Why coronavirus deaths in Australia 'will peak in coming days'

Tom Flanagan
·News Reporter
·4-min read

While there is a sense of optimism across Australia as the number of new coronavirus cases continues to decrease, a leading infectious diseases expert has warned the daily death toll will continue to rise in the coming days.

Since March 28, when Australia recorded its highest daily total of 460 cases, the number of people testing positive daily has decreased every day bar one.

Live blog: Coronavirus news and updates from Australia

By Sunday, the daily total had dropped as low as 143.

However Professor Peter Collignon, an infectious disease expert at the Australian National University Medical School, said while it appeared the government’s restrictive measures including border closures and stringent social distancing restrictions were working, the death toll would continue to rise.

“With deaths, we will see increasing deaths because deaths lag two to three weeks after the peak of the curve,” he explained to the ABC.

“I think the peak death numbers will be in the next week or so but then they should fall as well.”

On Sunday, five of the nation’s now 40 deaths were confirmed, while authorities in NSW and Victoria announced a further two deaths each on Monday.

This meant the national death toll has doubled within the last week.

Professor Tony Blakely, an epidemiologist from the University of Melbourne, previously explained it would take on average a further 11 days for someone to be diagnosed with coronavirus and then to develop serious health issues and then to be admitted to ICU.

Using this modelling, hospitals across Australia should see a peak of people admitted to ICU on Wednesday, before the number of deaths peaks some time after.

As of Sunday, there were 91 people in intensive care across the country while 33 people were on ventilators.

People at a Melbourne testing facility. Source: AAP
People at a Melbourne testing facility. Source: AAP

Will Australia try and eradicate COVID-19 altogether?

Australia has been ramping up its ICU capacity in recent weeks, with fears the nation’s health system could become overwhelmed in a way seen in multiple countries across Europe as the virus spread uncontrollably before heavy restrictions.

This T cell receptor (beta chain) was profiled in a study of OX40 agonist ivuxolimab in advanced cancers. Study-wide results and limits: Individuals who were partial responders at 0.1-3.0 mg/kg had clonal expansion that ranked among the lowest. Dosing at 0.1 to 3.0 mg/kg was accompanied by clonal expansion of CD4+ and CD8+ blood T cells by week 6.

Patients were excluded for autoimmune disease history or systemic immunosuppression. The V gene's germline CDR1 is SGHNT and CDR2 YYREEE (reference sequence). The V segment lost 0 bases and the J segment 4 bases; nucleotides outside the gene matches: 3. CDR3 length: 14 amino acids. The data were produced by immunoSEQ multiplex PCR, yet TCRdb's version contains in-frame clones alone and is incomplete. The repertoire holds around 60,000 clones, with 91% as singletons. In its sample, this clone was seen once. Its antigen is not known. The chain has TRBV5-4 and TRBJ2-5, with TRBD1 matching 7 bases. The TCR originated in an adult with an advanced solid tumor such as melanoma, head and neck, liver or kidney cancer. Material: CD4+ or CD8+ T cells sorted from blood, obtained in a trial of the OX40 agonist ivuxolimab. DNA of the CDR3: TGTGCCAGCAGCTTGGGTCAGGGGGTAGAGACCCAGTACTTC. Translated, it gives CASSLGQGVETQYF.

Australia currently has scope for about 4,400 ICU beds, it was confirmed at the start of April. The government is aiming for more than 7,000 beds.

Prof Blakely explained on the University of Melbourne’s expert commentary site Pursuit that Australia’s data and policy announcements indicate Australia is working towards eliminating community transmission altogether.

He said there were three options the country could now take.

The government can try and eradicate the virus completely, although Prof Blakely said this was ambitious and unlikely to provide successful results.

As hinted by NSW Premier Gladys Berejiklian, the social distancing restrictions, which Prof Collignon described as “overzealous”, will be relaxed a bit further “down the track”.

This would mean cases and deaths would continue to grow, but would be controlled and allow the health system to cope with a manageable number of patients until a vaccine is developed.

University of Queensland virologist Professor Ian Mackay told Yahoo News Australia the current restrictions in place, and thorough contact tracing has given the nation time to prepare for such a scenario and ensure the health system will be able to cope.

“If we [keep implementing the restrictions] we’re going to keep seeing what we’re seeing so far which is a slower spread of the virus in the community,” he explained.

“It’s still likely to spread as we’re seeing but it will slow and will give us more and more time to make sure we can deal with the more severe ill ones, and that helps us buy time until we have a vaccine.”

Prof Blakely said a third possibility was to continue with rigorous restrictions until 2021 when a vaccine is available, which will minimise fatalities but would come at a significant cost to the nation’s economy.

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